“When we started out, we were in a tiny suite of offices that we were able to take over from the old firm. It wasn’t quite big enough for all of us,” laughed Dick. “We didn’t have to negotiate a lease and we were able to move in quickly. We hired our first associate and didn’t have an office for him, so he worked in the conference room. Despite being on top of each other, we managed to stay there for about a year. At one point, Thom sent out a memo that said ‘cooperate, or I’ll have you murdered.’ That gave everyone a laugh and it really punctured the tension.”
Dick Caldwell (sitting) and Bud Kirk setting up the first RKC office in Oct., 1978
Moving into bigger space gave everyone a little more elbow room, but only for a little while. “We had so much space when we first moved, but it didn’t take long to fill it out,” Dick said. “Our next move from Lake Eola to Pine Street is legend in itself. We had two floors, but we were scrambling to hire lawyers to fill the space because we were succeeding beyond our wildest dreams and cases were coming in almost faster than we could process them,” he added.
Dick noted that it was a challenge to manage a rapidly growing practice, but eventually they hired enough attorneys to handle the work and become more strategic in their growth.
Dick Caldwell (right) and Thom Rumberger (center) working on a case in the early years.
“We realized early that we could either remain a product liability boutique firm or expand into other areas—which really was the only choice for us. We first looked to commercial litigation and intentionally developed that area. Since then, we moved into professional malpractice, insurance coverage, employment and financial services, to name only a few areas of focus,” he said.
“Even as we celebrate our 39th birthday, we continue to look ahead at where we want to be in 5, 10, 15 and 20 years from now,” said Dick.
Remarkably, all of this growth for the firm has not taken away from its initial vision and culture and at its heart, the firm still remains a family. “Growing the firm, but remaining a family is tough, and believe me, it’s a matter of concern to all of us,” said Dick. “Miami was our first expansion and we wondered if we’d be able take our culture to an office in another part of the state where the community is so different. Would they be able to handle their practices and do what they need in their own community, yet remain a part of Rumberger?”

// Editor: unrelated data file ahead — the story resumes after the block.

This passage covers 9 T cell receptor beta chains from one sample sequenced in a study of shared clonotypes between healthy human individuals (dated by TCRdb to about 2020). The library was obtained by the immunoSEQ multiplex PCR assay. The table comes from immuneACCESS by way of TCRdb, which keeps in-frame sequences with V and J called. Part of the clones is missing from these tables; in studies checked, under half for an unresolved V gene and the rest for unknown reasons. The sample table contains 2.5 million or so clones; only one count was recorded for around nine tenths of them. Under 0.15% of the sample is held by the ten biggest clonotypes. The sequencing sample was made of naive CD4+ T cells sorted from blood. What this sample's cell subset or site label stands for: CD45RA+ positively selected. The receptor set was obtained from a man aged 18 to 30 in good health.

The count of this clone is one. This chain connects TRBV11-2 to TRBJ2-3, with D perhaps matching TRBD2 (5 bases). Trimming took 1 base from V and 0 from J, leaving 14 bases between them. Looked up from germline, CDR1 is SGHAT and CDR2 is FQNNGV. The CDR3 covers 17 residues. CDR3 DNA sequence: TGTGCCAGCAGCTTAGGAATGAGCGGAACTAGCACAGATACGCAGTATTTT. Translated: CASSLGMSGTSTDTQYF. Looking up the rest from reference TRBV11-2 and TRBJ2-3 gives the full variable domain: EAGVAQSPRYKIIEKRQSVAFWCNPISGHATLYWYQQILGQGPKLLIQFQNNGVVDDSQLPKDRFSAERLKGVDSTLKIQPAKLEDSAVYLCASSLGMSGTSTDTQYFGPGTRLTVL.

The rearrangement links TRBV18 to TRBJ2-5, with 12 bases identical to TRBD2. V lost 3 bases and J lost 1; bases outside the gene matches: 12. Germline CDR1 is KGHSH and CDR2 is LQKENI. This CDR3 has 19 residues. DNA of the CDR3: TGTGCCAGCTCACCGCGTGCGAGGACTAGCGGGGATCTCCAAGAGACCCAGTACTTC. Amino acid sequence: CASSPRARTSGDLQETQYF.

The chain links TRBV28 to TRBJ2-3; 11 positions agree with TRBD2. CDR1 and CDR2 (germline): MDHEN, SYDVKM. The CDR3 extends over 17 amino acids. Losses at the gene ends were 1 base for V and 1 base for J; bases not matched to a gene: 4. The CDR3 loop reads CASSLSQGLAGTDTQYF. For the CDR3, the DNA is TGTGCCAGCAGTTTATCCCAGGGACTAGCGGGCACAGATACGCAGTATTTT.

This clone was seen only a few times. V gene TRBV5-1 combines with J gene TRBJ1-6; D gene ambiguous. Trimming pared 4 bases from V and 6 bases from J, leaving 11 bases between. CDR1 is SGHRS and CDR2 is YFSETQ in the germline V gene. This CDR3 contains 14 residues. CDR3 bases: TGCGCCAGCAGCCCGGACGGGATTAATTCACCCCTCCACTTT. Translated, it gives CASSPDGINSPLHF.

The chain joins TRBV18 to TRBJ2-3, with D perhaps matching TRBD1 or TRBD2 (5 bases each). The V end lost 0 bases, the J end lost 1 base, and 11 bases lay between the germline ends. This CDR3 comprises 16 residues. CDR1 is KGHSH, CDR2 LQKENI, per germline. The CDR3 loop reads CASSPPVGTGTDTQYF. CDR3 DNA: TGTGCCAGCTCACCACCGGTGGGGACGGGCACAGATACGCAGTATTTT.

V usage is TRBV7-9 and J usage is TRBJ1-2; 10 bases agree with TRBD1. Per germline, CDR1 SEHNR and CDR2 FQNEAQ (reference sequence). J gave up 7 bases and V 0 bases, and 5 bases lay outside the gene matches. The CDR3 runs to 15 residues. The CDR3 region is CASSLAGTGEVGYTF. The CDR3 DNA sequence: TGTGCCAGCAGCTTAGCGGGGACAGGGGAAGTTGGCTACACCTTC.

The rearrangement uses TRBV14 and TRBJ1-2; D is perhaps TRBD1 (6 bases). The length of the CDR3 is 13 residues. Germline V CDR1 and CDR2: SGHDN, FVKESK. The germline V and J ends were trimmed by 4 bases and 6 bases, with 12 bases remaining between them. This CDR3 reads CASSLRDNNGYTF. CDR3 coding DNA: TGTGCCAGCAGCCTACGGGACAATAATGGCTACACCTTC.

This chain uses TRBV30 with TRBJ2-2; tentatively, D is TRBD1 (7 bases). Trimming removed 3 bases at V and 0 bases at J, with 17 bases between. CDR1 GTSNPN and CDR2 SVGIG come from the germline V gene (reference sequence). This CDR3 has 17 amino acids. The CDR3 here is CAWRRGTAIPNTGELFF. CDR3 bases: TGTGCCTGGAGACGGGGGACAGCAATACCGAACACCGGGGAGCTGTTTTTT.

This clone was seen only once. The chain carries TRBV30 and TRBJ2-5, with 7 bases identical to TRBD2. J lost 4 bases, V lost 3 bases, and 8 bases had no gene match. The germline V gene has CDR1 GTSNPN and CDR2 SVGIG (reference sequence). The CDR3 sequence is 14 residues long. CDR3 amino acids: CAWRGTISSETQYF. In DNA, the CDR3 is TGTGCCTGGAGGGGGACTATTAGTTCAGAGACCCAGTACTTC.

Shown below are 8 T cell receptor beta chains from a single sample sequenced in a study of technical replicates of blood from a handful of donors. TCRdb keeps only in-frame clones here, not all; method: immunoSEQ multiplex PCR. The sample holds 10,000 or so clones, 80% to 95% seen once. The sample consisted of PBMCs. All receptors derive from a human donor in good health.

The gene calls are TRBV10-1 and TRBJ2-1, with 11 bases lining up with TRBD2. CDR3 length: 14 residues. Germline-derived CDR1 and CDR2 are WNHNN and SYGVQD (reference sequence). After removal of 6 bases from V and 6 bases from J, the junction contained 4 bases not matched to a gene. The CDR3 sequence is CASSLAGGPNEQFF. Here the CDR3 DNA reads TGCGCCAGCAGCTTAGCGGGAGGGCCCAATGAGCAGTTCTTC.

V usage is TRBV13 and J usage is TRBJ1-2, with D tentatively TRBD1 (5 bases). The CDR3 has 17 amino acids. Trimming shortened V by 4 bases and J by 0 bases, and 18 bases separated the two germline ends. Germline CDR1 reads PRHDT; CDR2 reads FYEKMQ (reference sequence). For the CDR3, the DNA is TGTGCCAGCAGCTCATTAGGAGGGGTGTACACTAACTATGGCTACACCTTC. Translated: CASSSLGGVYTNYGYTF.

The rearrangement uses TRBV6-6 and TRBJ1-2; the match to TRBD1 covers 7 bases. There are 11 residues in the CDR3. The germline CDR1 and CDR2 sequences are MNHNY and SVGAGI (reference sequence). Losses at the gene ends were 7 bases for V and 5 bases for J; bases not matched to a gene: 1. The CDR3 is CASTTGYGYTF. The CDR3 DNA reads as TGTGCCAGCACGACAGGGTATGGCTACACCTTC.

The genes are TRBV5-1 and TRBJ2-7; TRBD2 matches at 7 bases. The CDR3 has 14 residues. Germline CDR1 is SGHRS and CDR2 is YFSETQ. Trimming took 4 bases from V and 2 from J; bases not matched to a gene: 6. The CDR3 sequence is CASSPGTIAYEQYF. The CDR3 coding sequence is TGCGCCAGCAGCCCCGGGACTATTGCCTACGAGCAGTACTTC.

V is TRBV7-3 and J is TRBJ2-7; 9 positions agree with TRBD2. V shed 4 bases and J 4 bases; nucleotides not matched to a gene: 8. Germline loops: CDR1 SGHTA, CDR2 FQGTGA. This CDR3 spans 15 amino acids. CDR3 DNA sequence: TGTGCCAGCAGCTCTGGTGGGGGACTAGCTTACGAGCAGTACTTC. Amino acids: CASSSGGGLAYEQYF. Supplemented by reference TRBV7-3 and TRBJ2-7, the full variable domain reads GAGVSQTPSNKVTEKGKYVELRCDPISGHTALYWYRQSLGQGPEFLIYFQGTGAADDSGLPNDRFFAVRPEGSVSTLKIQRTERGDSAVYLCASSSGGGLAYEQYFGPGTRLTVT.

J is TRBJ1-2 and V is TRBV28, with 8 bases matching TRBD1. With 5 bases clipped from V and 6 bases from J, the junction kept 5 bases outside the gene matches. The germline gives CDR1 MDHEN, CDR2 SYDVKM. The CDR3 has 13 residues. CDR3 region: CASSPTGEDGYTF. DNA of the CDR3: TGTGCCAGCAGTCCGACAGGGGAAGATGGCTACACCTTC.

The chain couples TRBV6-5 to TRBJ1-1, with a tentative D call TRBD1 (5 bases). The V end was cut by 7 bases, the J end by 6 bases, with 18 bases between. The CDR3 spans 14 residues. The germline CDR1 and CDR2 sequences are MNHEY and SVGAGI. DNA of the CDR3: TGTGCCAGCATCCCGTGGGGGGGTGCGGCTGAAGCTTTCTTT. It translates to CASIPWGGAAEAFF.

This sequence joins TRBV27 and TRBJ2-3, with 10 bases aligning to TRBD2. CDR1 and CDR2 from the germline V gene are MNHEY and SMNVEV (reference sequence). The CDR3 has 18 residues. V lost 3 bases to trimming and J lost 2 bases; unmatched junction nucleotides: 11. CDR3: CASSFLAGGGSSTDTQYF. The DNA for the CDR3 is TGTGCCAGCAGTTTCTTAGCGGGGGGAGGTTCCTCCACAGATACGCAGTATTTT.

The key for making it work is goodwill on the part of all concerned to have common goals. “As long as the new branch, or existing firm, whichever it might be, has the common goal to work together, and both sides see a distinct benefit, then it works out,” noted Dick. “There certainly were bumps along the road and people and things that didn’t work, but overall, we’ve been good at identifying the right fit and the right opportunities,” he added.
When asked about his biggest accomplishments, Dick said he is quite proud of starting the Tampa office. “We always had cases in Tampa, but we weren’t able to develop any kind of volume without being there. In the early 1990’s, we had a small office in Tallahassee and one in Miami, so it seemed like a good time to look at Tampa,” he recalled. “I always liked Tampa and felt there was a lot of business there that we could handle better than anybody else. It turned out I was right! When I look back, it’s been a nice area of growth for the firm, the lawyers we’ve hired in Tampa and for me personally,” said Dick.
Identifying the right fit is imperative for the firm in hiring attorneys and staff. “Throughout the years, we’ve continued to place teamwork and respect for individuals at the center of what we do. In addition, we look to maintain the highest professional capabilities and insist on turning out the highest quality of work product possible,” explained Dick.“Our attorneys are willing to put in the effort to benefit the client and do so in a professional manner, which in turn benefits the firm. When we look to recruit an individual or open up a new office, we look for people that share this outlook.”
After all of these years, the firm must be doing something right. “Each month we receive an email with everyone’s birthdays and anniversaries,” said Dick. “Every month, I see people here 28, 24, 29, 17 years. All I can think is, ‘Wow! We must be doing something right that we are able to attract and hold on to so many good, productive people who have made their career with us!’”
“While it had been tough at times and not always easy, it’s certainly been very gratifying to be a part of the long term success of this firm,” said Dick. “We knew early on that we would have a different approach and had every hope it would turn out. We believed it would be successful, but had no idea how successful. Looking back, I’m convinced it was the right decision.”â€‹